I am only 65 days apart from a year. From the point I started after giving up art, drawing and sketching in general for more than 6 years.

Do I feel embarrassed of having felt the way I did? A little. But I would feel even more if I were still on it. I always remember the tree (plant it now).

Someone told me once that true power relies on insistence and resilience. If you haven’t conquered what you yearned for, try again. And again. Knock on the door a thousand times. Send infinite emails. Make phone calls. Be there, in person, everyday. Draw everyday, every minute, all the time, on a napkin, on a piece of toilet paper. Make paper cranes out of candy wrappers or lollipop sticks. Read walking, eating, waking up, brushing your teeth.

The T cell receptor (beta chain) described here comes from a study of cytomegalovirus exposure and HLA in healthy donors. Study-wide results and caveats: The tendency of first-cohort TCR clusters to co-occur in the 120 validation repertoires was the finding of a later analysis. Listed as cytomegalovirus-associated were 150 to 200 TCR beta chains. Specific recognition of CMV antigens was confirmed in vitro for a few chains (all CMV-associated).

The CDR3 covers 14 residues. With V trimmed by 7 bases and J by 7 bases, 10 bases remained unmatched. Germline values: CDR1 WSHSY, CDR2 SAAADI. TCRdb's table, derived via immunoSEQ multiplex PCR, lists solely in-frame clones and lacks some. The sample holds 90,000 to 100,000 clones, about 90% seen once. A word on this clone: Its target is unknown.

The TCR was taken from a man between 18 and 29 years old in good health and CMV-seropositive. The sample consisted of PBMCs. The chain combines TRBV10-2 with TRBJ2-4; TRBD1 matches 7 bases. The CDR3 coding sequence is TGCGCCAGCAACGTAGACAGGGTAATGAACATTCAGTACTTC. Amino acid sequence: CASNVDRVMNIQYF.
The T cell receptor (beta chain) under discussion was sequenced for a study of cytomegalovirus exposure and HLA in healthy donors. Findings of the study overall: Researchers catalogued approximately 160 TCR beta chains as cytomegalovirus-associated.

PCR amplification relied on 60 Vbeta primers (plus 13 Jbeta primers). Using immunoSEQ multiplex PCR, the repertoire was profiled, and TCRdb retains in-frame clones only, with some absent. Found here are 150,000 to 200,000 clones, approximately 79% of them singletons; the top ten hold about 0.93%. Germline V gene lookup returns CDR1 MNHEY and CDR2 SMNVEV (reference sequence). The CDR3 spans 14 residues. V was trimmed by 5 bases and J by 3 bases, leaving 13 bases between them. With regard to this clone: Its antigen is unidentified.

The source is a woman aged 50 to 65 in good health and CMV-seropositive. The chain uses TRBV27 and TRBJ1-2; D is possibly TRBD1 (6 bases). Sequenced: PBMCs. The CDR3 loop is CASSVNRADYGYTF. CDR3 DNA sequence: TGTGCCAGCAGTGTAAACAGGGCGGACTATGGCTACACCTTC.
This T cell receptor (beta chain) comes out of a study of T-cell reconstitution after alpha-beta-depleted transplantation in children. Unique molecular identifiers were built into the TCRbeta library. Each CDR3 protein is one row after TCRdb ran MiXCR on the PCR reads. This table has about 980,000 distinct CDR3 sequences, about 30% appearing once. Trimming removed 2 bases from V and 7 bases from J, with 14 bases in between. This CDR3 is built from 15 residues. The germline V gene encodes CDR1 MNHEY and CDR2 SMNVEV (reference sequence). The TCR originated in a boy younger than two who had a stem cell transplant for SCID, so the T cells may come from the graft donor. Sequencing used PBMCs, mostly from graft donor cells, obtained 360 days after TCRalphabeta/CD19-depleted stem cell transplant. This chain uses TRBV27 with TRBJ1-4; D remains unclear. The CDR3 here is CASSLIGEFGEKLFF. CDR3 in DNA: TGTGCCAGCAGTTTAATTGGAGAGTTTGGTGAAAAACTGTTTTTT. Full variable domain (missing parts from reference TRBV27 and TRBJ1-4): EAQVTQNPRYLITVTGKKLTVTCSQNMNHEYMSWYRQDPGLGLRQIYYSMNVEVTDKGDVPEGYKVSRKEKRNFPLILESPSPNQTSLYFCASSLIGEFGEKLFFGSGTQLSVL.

Play all the games you want to play. In sequence. Then again.

Devour everything.

I can’t say I would have come into terms without the help (even if indirect) from some people. I credit part of my depression to Kafka, certainly, however without him I don’t think I would have prompted myself to think critically about my habits and ambitions. Nevertheless, the ones who propelled me to think really hard and solve the problem are exactly the ones that make /r/SketchDaily so fun to be part of (yes, I am talking about you!)



The fun I have at the community!

The people in the community inspire me. They are always lovely and supportive. I’ll keep drawing for me – and for them.

I drew everyday for 300 days, and I’ll do it for 400, 500 and even 1000.

As always, thanks for reading!